Rembrandt etching The Rat Catcher
Rembrandt etching The Rat Catcher

THE RAT CATCHER (The rat-poison peddler)

Rembrandt Van Rijn
THE RAT CATCHER (The rat-poison peddler)
etching
1632

An original Rembrandt Van Rijn etching.

1632

Original etching printed in black ink on laid paper.

Signed with the artist’s monogram and dated in the plate lower right RHL 1632 (the last two numerals are reversed).

A strong and dark 17th century/lifetime impression of Bartsch and New Hollstein’s third and final state, Usticke’s first state of two, of this rare etching (characterized bt G.W. Nowell-Usticke in his 1967 catalogue Rembrandt’s Etchings: States and Values as “a scarce plate,” and assigned his scarcity rating of “R” [75-125 impressions extant in that year]), printed after the addition of the diagonal shading to the foliage above the head of the rat catcher but before the strengthening of the outline of the back of his hat, the slipt stroke through his right foot printing strongly and the distant cottages to the right clear, showing no signs of wear.

Catalog: Bartsch 121 iii/iii, Hind 97, Biorklund-Barnard 32-C, Usticke 121 i/ii; New Hollstein 111 iii/iii

5 7/16 x 4 7/16 inches

Vagabonds, beggars, and street people in Rembrandt’s time often justified their existence  and their requests for money by plying a minor trade or by providing musical entertainment, selling quack medical potions and poisons to control household vermin.  “The Rat Catcher” (or “Rat Poison Peddler”) of 1632 is one of Rembrandt’s furthest excursions into the realm of the picturesque, the caricatural and the grotesque.  It is a veritable essay on the pleasures of picturesque dilapidation: everything is frayed, broken, shaggy or distinctly irregular in profile.  Rembrandt makes use of staged biting of the etched lines in order to achieve a sense of deep atmospheric recession.  The pale image of the thatched cottage in the distance echoes the more firmly delineated cottage in the foreground where the rat-poison peddler is attempting to make his sale.  The rat catcher is a wonderfully grotesque figure, not only in his irregular silhouette but also in the lovingly described details of his costume and equipment.  He holds a pole surmounted by a cage from the top of which a live rat peers down at the potential customer.  The corpses of other rats hang by their necks from the cage, testimony to the rat exterminator’s effectiveness.  Another live rat, sleek and seemingly well-fed, rides on the rat catcher’s shoulder like a pet parrot.  The rat catcher has a shaggy fur cloak flung over his other shoulder and an elaborate sword or knife – a theatrical advertisement of his killing prowess? – hangs from a sash.  He offers a packet of ratsbane (red arsenic) to the prospective customer, while his dwarfish assistant, who looks expectantly up at the potential customer, holds a box with a sliding lid that presumably contains further packets of poison.  The client decisively pushes away the rat catcher’s hand with the back of his own while looking away, perhaps overpowered by the reek of the peddler’s victims and the rat catcher himself.  In the middle distance prowls – a kind of footnote to the scene in the foreground – a scrawny cat, enemy of rats.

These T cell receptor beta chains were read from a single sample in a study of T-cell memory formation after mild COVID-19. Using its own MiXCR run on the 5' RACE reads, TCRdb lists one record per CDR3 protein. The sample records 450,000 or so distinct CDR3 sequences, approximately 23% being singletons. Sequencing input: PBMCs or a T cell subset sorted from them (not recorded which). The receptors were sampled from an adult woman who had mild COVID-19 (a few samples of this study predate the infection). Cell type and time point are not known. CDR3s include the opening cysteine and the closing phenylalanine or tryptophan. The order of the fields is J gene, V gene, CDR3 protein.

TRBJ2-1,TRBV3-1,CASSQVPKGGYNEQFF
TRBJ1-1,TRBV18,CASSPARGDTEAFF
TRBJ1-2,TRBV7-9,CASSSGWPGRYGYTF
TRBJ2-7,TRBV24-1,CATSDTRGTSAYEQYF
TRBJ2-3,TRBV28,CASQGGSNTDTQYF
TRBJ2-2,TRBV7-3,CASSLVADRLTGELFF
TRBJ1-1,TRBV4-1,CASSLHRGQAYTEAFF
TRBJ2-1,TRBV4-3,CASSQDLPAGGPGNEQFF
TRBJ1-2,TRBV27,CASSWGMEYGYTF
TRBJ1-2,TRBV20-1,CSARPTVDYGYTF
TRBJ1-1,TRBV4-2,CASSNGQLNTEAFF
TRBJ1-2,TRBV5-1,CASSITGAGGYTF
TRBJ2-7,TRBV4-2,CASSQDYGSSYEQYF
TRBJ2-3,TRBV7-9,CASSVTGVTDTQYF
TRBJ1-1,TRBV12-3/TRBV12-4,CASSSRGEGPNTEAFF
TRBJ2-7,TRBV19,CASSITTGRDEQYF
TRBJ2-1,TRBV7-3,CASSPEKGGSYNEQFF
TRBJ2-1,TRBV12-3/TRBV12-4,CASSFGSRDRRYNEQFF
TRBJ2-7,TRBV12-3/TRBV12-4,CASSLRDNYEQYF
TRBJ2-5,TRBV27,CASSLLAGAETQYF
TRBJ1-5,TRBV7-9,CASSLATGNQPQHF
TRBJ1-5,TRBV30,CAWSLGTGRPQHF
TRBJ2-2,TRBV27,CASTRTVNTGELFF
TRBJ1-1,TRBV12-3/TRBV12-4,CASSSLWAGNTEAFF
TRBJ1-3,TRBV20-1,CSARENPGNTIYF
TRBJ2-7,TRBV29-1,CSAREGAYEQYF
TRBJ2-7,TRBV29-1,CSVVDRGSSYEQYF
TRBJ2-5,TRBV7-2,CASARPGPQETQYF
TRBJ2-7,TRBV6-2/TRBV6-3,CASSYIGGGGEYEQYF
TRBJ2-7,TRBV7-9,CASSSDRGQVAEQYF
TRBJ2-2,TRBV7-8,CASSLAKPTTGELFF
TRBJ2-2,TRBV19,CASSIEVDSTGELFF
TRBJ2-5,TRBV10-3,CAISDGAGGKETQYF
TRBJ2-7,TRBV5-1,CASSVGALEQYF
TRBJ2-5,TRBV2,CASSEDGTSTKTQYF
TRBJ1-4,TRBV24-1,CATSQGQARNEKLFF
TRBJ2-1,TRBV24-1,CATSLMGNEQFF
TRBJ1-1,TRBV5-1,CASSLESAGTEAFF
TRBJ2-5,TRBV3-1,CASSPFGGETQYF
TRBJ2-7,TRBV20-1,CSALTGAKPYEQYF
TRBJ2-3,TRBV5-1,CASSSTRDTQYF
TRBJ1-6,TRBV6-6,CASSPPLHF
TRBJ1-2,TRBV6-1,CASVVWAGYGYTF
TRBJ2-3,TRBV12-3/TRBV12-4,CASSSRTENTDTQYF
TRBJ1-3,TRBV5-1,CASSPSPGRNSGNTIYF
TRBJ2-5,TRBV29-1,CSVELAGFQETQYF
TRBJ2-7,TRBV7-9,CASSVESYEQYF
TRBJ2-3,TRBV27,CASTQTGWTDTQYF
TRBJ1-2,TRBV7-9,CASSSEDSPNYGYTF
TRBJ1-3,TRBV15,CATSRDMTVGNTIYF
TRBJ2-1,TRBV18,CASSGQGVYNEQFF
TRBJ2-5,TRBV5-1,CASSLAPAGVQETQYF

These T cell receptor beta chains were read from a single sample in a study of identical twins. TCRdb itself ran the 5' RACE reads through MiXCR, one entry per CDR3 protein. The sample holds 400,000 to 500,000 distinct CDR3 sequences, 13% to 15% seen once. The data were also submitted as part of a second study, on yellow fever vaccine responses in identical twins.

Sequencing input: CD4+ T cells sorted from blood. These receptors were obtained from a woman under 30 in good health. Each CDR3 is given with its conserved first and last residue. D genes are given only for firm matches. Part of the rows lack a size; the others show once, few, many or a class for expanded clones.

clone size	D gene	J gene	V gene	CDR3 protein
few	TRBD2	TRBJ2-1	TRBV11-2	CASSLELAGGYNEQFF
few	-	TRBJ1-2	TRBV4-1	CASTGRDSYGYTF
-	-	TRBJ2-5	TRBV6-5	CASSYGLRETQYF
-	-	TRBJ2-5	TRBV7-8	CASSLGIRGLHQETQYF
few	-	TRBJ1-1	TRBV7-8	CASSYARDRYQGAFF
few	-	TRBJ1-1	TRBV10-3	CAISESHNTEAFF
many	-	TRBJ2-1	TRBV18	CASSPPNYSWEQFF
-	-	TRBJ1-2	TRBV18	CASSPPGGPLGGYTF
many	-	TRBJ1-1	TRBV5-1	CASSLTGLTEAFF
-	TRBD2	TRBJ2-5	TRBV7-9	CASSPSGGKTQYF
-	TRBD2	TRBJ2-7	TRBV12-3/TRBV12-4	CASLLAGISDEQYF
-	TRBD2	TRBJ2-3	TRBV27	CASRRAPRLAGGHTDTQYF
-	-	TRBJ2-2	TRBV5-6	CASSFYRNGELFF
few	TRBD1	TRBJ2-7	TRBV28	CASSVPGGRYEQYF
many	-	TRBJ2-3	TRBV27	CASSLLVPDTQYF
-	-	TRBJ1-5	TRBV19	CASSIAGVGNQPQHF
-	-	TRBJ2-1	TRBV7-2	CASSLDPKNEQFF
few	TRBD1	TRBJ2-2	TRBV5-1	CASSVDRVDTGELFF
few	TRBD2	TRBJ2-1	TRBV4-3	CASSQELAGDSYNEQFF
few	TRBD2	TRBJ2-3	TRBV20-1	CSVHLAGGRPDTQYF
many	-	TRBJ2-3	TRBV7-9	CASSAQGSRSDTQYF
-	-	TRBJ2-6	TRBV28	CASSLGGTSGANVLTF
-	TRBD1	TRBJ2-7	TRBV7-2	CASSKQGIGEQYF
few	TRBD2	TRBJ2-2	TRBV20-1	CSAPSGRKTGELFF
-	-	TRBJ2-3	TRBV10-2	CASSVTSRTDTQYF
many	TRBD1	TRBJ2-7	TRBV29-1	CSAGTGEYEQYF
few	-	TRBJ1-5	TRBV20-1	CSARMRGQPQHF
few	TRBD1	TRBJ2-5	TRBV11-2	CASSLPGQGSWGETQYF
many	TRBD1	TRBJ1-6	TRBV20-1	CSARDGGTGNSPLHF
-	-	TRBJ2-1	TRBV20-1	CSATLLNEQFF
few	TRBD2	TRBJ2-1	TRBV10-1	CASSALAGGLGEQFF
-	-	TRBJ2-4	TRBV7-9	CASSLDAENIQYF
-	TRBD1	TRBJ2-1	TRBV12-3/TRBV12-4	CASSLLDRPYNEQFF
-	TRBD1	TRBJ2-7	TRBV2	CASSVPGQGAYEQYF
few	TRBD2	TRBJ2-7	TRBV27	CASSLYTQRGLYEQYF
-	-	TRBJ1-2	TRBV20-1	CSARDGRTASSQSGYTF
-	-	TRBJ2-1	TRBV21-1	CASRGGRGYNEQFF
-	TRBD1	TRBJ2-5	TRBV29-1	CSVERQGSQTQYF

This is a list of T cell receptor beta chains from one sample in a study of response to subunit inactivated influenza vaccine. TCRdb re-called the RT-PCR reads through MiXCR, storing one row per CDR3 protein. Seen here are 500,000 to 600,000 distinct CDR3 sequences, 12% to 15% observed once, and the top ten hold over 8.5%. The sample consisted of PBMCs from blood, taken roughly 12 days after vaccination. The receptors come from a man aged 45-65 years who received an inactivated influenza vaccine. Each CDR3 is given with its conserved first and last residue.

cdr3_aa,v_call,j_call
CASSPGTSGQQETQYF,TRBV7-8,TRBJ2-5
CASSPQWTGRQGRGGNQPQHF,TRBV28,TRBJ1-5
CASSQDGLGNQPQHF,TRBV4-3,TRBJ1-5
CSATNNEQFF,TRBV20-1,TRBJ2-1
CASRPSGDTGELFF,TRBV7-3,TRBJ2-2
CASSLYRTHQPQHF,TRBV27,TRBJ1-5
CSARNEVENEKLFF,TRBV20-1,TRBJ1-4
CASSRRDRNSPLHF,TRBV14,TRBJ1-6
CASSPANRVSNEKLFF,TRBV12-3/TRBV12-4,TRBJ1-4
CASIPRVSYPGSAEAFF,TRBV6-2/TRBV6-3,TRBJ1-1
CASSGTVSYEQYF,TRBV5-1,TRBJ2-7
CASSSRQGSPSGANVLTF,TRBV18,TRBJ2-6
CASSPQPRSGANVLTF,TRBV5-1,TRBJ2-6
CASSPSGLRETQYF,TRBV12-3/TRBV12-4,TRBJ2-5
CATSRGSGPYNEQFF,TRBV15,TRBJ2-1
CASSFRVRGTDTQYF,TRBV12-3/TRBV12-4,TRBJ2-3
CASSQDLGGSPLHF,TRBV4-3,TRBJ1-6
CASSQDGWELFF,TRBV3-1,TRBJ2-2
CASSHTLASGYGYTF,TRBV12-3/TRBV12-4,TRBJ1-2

The Rat Catcher is the first etching in which Rembrandt works the studies of old beggars that had been preoccupying him for years into a full-scale genre scene.

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